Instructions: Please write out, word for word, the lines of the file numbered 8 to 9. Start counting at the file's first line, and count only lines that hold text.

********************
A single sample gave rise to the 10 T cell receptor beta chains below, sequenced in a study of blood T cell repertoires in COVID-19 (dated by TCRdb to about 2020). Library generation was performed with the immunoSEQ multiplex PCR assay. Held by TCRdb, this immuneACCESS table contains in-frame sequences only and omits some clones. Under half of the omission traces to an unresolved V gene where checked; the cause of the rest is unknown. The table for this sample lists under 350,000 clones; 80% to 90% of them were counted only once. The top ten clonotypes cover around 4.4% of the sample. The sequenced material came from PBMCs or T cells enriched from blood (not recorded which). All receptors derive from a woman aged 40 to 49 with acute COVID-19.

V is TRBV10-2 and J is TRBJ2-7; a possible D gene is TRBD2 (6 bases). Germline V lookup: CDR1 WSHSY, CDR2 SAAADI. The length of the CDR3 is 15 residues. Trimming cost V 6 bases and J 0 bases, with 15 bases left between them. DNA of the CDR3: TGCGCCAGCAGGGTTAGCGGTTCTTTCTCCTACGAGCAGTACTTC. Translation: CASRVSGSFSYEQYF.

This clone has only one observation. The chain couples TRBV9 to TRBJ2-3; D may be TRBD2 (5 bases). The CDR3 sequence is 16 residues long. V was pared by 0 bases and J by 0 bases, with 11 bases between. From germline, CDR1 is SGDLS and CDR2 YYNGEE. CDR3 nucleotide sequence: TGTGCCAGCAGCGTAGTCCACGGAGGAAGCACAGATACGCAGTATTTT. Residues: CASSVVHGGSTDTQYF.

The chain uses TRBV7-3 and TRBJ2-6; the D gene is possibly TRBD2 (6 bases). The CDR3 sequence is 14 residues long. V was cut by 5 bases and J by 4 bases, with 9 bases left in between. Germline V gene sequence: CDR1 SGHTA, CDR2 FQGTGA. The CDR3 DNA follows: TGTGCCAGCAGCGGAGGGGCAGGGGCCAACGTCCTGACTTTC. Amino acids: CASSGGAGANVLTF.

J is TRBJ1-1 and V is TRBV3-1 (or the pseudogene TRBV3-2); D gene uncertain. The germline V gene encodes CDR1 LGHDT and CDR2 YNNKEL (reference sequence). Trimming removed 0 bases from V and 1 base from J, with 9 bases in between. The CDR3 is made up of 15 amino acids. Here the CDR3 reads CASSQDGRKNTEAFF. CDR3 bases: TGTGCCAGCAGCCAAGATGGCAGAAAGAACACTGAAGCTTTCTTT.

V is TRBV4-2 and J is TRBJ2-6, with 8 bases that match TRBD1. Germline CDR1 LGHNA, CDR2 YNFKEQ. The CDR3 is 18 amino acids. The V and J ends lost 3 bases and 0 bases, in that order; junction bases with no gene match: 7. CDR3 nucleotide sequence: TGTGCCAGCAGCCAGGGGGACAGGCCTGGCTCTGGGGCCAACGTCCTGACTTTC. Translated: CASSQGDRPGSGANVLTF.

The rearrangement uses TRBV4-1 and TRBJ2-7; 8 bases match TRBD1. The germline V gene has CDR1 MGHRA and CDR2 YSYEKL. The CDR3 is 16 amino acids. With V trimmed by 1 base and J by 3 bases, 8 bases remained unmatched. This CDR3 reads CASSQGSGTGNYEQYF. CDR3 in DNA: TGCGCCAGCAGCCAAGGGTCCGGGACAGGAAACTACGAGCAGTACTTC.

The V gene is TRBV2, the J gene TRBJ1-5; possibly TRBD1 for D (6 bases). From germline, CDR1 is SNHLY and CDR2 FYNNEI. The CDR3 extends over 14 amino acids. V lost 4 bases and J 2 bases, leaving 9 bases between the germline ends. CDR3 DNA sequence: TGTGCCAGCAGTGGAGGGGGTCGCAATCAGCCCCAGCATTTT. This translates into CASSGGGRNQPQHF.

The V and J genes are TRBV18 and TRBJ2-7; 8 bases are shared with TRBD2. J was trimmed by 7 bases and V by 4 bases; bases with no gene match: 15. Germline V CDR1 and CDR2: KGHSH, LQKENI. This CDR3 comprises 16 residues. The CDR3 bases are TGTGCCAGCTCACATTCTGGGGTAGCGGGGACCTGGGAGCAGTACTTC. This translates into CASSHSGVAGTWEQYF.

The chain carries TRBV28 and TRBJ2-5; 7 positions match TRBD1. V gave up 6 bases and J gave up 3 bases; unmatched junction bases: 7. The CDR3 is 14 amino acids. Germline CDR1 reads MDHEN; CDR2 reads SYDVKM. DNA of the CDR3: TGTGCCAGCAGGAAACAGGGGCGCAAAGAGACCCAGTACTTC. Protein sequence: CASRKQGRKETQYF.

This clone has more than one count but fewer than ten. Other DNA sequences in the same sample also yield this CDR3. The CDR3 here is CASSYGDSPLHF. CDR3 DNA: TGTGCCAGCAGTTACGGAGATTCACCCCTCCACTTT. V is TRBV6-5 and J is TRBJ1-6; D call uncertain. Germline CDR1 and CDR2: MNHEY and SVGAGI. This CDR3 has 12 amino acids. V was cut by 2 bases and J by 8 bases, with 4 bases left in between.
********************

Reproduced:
The V gene is TRBV2, the J gene TRBJ1-5; possibly TRBD1 for D (6 bases). From germline, CDR1 is SNHLY and CDR2 FYNNEI. The CDR3 extends over 14 amino acids. V lost 4 bases and J 2 bases, leaving 9 bases between the germline ends. CDR3 DNA sequence: TGTGCCAGCAGTGGAGGGGGTCGCAATCAGCCCCAGCATTTT. This translates into CASSGGGRNQPQHF.

The V and J genes are TRBV18 and TRBJ2-7; 8 bases are shared with TRBD2. J was trimmed by 7 bases and V by 4 bases; bases with no gene match: 15. Germline V CDR1 and CDR2: KGHSH, LQKENI. This CDR3 comprises 16 residues. The CDR3 bases are TGTGCCAGCTCACATTCTGGGGTAGCGGGGACCTGGGAGCAGTACTTC. This translates into CASSHSGVAGTWEQYF.